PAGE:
A new study from Tulane University has found that some commonly consumed beverages contain levels of toxic metals that exceed federal drinking water standards.
The study tested 60 different beverages for 25 different toxic metals and trace elements, including fruit juices, plant-based milk, sodas, and teas commonly found in grocery stores.
The results showed that five of the 60 beverages tested contained levels of a toxic metal above federal drinking water standards.
Among them, two mixed juices had levels of arsenic above the 10 microgram/liter standard, and cranberry juice, a mixed carrot and fruit juice, and oat milk each had levels of cadmium exceeding the 3 parts per billion standards.
The study found that mixed-fruit juices and plant-based milk (such as oat and almond) contained elevated concentrations of toxic metals more often than other drinks.
All told, seven of the 25 elements exceeded drinking water standards in some of the drinks, including nickel, manganese, boron, cadmium, strontium, arsenic, and selenium.
While lead was detected in more than 93% of the 60 samples, most contained very low levels, below 1 part per billion.
Tewodros Godebo, lead author and assistant professor of environmental health sciences at Tulane University, said the study was important because there are few peer-reviewed studies examining the contents of American beverages.
He explained that these soft drinks are often consumed in smaller quantities than water, meaning the health risks for adults are most likely low.
However, parents should be cautious about what drinks they offer their children, as arsenic, lead, and cadmium are known carcinogens and are well-established to cause internal organ damage and cognitive harm in children, especially during early brain development.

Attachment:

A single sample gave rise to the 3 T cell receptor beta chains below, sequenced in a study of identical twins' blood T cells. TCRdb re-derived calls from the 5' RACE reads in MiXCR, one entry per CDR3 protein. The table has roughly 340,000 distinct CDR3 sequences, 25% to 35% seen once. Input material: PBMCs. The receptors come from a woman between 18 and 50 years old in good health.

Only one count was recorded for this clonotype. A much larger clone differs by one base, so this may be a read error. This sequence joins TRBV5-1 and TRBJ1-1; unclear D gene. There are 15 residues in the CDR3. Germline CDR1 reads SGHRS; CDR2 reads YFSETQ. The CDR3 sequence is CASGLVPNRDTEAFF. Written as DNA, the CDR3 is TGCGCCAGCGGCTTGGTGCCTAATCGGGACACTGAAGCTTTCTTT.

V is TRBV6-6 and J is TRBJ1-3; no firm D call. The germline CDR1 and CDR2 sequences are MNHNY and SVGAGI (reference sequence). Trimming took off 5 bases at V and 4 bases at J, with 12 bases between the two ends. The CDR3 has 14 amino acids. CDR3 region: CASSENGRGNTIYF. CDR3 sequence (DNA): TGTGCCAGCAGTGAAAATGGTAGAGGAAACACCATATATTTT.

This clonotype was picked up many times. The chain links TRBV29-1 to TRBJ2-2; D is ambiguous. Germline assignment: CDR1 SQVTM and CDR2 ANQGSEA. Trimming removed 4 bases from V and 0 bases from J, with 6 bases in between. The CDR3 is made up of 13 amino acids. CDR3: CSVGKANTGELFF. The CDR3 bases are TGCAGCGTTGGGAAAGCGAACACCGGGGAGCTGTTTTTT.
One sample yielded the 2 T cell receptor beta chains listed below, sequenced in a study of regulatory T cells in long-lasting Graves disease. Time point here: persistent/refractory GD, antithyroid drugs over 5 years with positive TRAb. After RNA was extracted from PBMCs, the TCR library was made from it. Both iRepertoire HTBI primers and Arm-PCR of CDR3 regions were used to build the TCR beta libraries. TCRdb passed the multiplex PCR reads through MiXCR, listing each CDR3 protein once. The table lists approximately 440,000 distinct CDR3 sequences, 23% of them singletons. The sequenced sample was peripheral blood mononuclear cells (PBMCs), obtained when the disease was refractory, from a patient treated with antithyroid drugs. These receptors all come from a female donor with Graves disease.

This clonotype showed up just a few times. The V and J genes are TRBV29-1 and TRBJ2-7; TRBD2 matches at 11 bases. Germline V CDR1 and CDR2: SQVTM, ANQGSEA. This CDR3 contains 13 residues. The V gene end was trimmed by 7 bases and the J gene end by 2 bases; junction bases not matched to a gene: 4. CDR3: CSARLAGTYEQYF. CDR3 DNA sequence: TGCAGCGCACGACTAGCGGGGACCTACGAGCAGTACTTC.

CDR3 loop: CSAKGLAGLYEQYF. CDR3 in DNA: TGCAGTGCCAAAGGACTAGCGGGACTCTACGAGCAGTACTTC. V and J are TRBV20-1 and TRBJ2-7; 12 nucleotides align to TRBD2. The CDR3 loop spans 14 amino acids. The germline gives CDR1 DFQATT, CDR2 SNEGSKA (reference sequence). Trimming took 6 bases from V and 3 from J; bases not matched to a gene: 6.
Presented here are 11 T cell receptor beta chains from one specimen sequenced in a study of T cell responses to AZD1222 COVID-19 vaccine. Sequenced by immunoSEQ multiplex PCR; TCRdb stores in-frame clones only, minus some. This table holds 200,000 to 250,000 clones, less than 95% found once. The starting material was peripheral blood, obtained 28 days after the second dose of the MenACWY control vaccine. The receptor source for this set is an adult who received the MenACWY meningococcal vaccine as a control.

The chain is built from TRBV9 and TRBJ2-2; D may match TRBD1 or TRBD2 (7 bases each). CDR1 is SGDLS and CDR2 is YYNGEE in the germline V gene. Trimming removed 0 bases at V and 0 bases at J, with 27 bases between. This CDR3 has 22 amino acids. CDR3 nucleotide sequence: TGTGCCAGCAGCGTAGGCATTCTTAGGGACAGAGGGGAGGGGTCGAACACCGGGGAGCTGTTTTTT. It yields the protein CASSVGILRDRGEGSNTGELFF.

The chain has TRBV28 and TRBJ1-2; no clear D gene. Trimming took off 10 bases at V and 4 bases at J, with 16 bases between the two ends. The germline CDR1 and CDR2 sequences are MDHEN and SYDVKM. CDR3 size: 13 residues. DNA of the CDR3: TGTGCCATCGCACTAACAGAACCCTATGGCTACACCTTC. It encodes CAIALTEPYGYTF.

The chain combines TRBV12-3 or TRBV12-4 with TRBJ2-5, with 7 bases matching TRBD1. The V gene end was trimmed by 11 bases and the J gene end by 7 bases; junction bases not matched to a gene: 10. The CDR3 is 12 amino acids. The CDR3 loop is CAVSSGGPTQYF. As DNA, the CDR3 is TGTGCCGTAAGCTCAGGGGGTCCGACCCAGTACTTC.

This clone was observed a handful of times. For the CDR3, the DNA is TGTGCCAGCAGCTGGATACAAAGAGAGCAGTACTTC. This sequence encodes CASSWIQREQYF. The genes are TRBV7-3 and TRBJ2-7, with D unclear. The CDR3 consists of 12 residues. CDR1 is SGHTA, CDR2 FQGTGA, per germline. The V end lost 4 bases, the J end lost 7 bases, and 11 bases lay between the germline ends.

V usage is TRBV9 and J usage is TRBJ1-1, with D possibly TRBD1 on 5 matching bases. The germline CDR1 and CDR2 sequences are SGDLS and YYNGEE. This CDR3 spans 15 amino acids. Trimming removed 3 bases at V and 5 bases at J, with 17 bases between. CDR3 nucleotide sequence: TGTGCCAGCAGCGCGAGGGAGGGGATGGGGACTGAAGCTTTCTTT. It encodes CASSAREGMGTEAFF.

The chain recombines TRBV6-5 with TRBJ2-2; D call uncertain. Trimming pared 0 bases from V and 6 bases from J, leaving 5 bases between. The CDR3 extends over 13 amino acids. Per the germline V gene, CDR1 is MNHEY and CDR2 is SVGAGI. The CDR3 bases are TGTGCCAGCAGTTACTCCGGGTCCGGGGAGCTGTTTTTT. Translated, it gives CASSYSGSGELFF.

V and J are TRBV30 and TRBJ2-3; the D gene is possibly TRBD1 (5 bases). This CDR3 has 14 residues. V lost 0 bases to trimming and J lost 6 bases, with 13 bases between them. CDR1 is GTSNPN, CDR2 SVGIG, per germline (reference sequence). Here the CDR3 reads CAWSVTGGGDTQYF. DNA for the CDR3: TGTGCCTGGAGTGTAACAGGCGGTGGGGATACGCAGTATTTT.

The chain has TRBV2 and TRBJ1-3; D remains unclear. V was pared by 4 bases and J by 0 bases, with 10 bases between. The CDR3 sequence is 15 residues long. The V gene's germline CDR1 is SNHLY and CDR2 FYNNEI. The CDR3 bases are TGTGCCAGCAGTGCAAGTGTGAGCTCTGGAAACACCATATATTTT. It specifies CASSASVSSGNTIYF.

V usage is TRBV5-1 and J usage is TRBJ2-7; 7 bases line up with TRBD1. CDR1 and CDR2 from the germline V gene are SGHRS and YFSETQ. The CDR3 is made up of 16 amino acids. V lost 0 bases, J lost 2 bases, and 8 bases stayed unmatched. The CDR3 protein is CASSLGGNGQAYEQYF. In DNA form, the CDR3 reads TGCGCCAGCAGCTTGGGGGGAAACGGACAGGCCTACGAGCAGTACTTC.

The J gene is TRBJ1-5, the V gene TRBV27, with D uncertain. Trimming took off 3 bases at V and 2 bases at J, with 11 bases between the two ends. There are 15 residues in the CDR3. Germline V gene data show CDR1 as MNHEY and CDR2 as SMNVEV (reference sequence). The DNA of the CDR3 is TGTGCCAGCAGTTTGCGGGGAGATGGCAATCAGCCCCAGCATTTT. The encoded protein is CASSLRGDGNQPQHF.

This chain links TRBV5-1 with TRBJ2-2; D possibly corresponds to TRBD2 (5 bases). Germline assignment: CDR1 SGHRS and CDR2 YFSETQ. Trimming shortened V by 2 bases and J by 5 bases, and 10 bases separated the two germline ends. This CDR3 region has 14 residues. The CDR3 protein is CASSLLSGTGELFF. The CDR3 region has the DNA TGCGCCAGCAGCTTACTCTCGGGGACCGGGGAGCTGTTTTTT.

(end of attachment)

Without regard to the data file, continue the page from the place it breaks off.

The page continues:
Godebo said that most of these elements found in beverages presumably come from contaminated soil and that these metals are naturally occurring, so it’s hard to get rid of them completely.
The study’s authors hope that their findings will encourage people to think more about what they consume.
Godebo said the next step is to conduct a risk assessment based on the data collected to see the impacts of consuming toxic metals in children and adults.
He added that the team is curious to keep exploring what’s in our drinks and foods commercially sold to consumers.
How to reduce toxic metals in your diet
Toxic metals such as lead, arsenic, and cadmium can be found in many foods and drinks, but there are steps you can take to reduce your exposure. Here are some tips:
Be mindful of the types of foods and drinks you consume: As the study showed, mixed-fruit juices and plant-based milk can contain elevated levels of toxic metals.
Try to limit your consumption of these and other packaged foods and drinks. Instead, opt for fresh, whole foods and homemade drinks.
Know where your food comes from: Check where your food is grown and produced.
If possible, choose organic produce, which is grown without synthetic pesticides, fertilizers, and genetically modified organisms (GMOs), and is less likely to be contaminated with toxic metals.
Rinse fruits and vegetables: Rinse your fruits and vegetables thoroughly with water before eating or cooking them. This can help remove some of the toxic metals that may be present on the surface.
Cook with safe cookware: Cook with non-toxic cookware, such as stainless steel, cast iron, or ceramic, instead of non-stick or aluminum cookware, which can leach toxic metals into your food.
Drink filtered water: Use a high-quality water filter to remove toxic metals from your drinking water. Tap water can contain high levels of lead, arsenic, and other contaminants.
Be cautious with supplements: Be careful when taking supplements, as some may contain high levels of toxic metals. Look for reputable brands that have been tested for purity.
Test your soil: If you grow your own produce, have your soil tested for toxic metals to ensure that it is safe to grow food in.
By being mindful of what you eat and how you prepare it, you can reduce your exposure to toxic metals and protect your health.
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The study was conducted by Tewodros Rango Godebo et al and published in the Journal of Food Composition and Analysis.
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